CrusadesIn 1095, the Christian religious head Pope Urban II called for a "crusade" to free the cities of Jerusalem and Antioch in the Levant from Muslim rule and to establish Christianity in the region. The word "crusade" comes from the Latin word for cross, crux, and it came to mean a Christian holy war, as in "taking up the cross". Large armies from Western Europe, mostly from France, Germany, and Italy, headed to the Levant and succeeded in conquering the coastline by 1100, forming several crusader states: the Latin Kingdom of Jerusalem in Judea and Samaria, the County of Tripoli in Lebanon, the Principality of Antioch in Syria, and the County of Edessa in northern Mesopotamia. These states were ruled by the Franco-Norman crusaders that led the crusades, and they would fight against nearby Muslim rulers to conquer more lands for Christendom. The crusades smashed relations between Muslims and Christians, as they were now set apart by just their faiths. From 1095 to 1291, there were several wars between the two faiths, with Muslim heroes like Saladin and Baibars fighting Christian heroes such as Guy de Lusignan and Richard the Lionheart. The Christians lost Jerusalem in 1187 and 1228, and they were forced to cling onto their coastal strongholds, with the last city of Acre falling to the Mamluks in 1291. Islam survived the Crusades, emerging victorious and reconquering all lost lands.
Mongol conquestsIslam was once more threatened by the rise of the Mongol Empire, a large Tengri nomadic realm that was well-known for its brutality and invincibility. The Mongols pillaged the Khwarezmian Empire of Persia in the 1220s, with Genghis Khan slaughtering the populations of Merv and Nishapur as well as the other major cities that he conquered. In 1258, the Mongols performed the act of utmost cruelty when they massacred over one million people when they sacked the city of Baghdad, killing the Caliph and all of the Muslims of the city, sparing only non-Muslims. This destroyed the Abbasid Caliphate, and the caliphs were forced to flee to Cairo, Egypt, where they had no power at all. However, the Mongols would later convert to Islam, with the Golden Horde in Russia and the Ilkhanate in the Middle East adopting Islamic customs. The Golden Horde's establishment led to the creation of Muslim groups in Russia such as Crimean Tatars and Volga Tatars (Tatars were another name for Mongols). The Mongol empires would be torn apart by civil wars and defeated militarily, notably at Ain Jalut in 1261, and they would not survive the 16th century.
End of the Islamic conquestsThe Islamic world and the West were separated for years, but the rise of a new Turkish dynasty in Asia Minor disturbed the peace. The Ottoman Empire, named for its founder Osman, rose to power in 1299 during a period of warring between several Turkish warlords in Asia Minor following the collapse of the Seljuk Sultanate of Rum, and it proceeded to conquer the other chiefdoms as well as much of the Byzantine Empire's lands. In the 14th century, it conquered Bulgaria and Serbia, ending Serbian independence in 1389 at the Battle of Kosovo. Its greatest triumph would be the 1453 conquest of the Byzantine capital of Constantinople, ending the Roman Empire and leading to the Turkish conquest of Greece and the rest of the Balkans. In the early 1500s, the Ottomans also conquered the Middle East, conquering the Mamelukes in 1519 and creating an empire stretching from Algeria to Iraq and from Hungary in the north to Arabia in the south. A 1526 victory at Mohacs led to the conquest of Hungary, and the Crimean Khanate was established in the Ukraine. However, a failed 1529 siege of Vienna led to a halt in Ottoman expansion and the end of the Islamic conquests.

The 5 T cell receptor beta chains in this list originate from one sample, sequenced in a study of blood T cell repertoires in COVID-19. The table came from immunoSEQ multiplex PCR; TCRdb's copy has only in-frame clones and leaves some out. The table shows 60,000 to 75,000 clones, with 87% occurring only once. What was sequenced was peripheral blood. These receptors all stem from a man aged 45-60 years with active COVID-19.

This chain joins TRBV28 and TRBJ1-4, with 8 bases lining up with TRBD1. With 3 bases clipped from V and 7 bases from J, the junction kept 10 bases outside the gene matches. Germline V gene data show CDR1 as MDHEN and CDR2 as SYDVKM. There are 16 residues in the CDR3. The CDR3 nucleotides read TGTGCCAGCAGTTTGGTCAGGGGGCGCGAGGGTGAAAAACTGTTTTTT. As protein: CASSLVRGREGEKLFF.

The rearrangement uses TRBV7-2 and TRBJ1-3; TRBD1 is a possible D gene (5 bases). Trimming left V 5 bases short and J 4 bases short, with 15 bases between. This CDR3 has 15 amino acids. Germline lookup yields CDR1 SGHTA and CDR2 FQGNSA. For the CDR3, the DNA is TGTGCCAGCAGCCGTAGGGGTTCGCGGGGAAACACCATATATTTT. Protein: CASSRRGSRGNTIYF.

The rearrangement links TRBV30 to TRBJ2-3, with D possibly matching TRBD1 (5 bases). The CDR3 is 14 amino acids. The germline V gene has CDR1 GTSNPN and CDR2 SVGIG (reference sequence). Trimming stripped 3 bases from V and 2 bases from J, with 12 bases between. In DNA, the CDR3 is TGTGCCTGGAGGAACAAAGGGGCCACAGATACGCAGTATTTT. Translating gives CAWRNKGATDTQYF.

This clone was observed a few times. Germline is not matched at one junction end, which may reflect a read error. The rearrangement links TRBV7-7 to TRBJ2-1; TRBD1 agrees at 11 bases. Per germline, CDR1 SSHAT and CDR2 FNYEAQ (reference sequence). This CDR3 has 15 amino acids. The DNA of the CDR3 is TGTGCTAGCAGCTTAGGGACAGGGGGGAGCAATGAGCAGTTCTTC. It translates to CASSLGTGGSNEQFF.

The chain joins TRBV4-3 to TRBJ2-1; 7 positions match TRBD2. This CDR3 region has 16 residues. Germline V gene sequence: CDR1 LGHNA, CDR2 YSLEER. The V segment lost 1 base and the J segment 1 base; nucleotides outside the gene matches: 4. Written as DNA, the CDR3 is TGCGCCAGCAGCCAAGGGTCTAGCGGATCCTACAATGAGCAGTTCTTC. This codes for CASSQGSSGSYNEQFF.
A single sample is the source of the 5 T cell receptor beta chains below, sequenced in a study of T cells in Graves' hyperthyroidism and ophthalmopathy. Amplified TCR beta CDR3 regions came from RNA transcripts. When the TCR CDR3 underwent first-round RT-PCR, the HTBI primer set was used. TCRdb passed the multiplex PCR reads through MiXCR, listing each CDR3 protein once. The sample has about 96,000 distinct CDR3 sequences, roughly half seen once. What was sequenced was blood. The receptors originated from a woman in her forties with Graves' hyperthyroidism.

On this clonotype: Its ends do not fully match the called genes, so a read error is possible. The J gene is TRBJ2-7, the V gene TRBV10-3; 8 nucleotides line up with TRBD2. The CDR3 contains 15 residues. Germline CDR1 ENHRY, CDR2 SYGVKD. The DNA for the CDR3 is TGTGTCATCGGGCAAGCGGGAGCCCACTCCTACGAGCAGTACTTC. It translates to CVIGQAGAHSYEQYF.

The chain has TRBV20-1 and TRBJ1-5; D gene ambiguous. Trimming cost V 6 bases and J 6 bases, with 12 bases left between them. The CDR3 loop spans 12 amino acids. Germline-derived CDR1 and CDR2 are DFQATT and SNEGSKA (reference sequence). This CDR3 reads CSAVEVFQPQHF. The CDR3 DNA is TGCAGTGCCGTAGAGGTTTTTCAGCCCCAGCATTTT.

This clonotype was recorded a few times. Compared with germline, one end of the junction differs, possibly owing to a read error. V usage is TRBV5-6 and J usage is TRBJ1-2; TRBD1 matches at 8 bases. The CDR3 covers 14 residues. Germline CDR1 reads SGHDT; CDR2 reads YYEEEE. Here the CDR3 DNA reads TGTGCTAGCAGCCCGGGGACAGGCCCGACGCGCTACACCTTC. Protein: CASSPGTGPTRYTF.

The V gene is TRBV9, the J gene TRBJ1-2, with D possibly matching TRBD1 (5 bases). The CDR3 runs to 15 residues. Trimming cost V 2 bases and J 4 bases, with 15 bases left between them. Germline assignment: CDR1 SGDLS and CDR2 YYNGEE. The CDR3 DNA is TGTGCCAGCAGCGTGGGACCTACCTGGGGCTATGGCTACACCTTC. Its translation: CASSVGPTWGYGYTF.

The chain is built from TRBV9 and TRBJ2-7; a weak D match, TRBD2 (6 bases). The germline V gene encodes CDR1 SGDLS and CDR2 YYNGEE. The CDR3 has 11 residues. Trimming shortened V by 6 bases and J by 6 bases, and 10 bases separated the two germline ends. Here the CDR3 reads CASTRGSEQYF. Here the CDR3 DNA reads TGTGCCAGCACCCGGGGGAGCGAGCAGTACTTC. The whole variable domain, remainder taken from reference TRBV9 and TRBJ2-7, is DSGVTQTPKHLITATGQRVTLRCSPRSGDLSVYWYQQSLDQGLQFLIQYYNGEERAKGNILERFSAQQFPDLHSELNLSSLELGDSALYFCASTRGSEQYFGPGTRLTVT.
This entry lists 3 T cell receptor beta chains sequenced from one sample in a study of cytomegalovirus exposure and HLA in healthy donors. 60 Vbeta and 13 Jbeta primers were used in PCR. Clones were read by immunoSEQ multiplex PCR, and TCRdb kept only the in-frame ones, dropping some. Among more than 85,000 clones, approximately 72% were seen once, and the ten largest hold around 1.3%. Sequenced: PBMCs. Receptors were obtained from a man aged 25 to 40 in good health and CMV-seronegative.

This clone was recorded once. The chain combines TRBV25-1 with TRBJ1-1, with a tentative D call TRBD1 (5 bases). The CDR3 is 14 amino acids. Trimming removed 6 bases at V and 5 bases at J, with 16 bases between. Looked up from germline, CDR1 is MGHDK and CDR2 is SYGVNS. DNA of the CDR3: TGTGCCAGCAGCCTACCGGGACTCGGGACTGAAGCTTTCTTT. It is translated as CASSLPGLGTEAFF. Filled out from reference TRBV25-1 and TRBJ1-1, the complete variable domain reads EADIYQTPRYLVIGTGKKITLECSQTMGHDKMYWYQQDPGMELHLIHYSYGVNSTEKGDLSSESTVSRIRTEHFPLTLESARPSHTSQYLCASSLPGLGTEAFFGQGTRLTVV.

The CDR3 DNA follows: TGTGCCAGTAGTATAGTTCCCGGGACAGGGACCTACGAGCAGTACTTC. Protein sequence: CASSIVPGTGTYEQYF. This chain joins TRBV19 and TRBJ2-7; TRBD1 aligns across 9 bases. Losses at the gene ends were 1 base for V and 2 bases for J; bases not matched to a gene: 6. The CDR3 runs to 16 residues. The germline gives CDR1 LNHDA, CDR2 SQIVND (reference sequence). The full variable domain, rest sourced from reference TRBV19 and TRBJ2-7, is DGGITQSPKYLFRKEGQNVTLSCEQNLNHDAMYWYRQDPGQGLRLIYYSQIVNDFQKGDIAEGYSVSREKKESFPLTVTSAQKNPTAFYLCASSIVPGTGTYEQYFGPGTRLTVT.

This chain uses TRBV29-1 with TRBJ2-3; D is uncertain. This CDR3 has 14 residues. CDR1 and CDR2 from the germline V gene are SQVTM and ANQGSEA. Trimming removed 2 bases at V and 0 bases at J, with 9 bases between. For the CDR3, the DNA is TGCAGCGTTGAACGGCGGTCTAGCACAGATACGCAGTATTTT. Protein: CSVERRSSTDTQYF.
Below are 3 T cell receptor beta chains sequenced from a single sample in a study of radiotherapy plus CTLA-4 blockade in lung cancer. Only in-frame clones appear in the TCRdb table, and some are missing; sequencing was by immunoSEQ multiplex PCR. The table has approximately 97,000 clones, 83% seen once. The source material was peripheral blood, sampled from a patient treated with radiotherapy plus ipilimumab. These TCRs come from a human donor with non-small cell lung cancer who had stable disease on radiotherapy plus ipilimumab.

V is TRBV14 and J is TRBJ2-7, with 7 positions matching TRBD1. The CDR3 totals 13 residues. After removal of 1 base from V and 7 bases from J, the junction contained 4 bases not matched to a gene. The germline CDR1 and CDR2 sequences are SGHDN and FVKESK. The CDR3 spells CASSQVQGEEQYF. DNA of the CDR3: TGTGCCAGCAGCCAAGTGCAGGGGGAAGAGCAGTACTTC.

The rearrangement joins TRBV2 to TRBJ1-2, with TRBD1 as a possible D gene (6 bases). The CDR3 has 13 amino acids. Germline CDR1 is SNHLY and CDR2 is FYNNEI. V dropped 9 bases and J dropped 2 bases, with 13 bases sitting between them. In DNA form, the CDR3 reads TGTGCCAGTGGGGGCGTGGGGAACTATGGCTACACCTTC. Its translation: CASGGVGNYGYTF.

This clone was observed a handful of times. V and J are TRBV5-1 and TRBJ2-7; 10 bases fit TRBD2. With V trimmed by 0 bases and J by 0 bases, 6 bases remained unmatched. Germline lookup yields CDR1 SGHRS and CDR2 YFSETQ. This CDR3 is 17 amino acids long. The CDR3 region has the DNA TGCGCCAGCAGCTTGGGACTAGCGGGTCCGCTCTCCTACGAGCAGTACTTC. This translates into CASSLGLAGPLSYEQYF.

Early modern Islamic empiresUnder the Ottoman Empire, Islam spread to the Balkans and the former Byzantine Empire, and Asia Minor was completely Islamized. In addition, lasting Muslim populations grew in Albania and Kosovo, where the Ottomans converted many Albanians to Sunni Islam. The Ottomans did treat other religions well, however, raising Christian boys to become the elite Janissaries, the royal guard; Jews were allowed to settle in Ottoman Palestine and North Africa after fleeing persecution in Europe. The Ottoman Empire existed from 1299 until 1923, and it was known as "the Sick Man of Europe" for its constant decline after the failed siege of Vienna. In the 1600s, the Europeans would reconquer most of the lands that they had lost, defeating a 1683 siege of Vienna and defeating the Ottomans at Zenta in 1699, reconquering Hungary, Romania, and Croatia. In 1821, the Greek War of Independence began, leading to the independence of Greece, and the rest of the 19th century saw the Balkan states launch similar national uprisings. By the time of World War I, the Ottomans were left with just Thrace in Europe, and their involvement in the war on the side of the Central Powers led to their dissolution with the war's end. The Arabs in the Middle East rose up and ousted the Turks, only for the Entente Powers to create several colonies, with the United Kingdom ruling Egypt, Palestine, Kuwait, and Iraq while France ruled Syria and Lebanon. The Ottoman Empire collapsed in 1923 as Mustafa Kemal Ataturk led a national uprising against Allied occupation troops and established the secular republic of Turkey.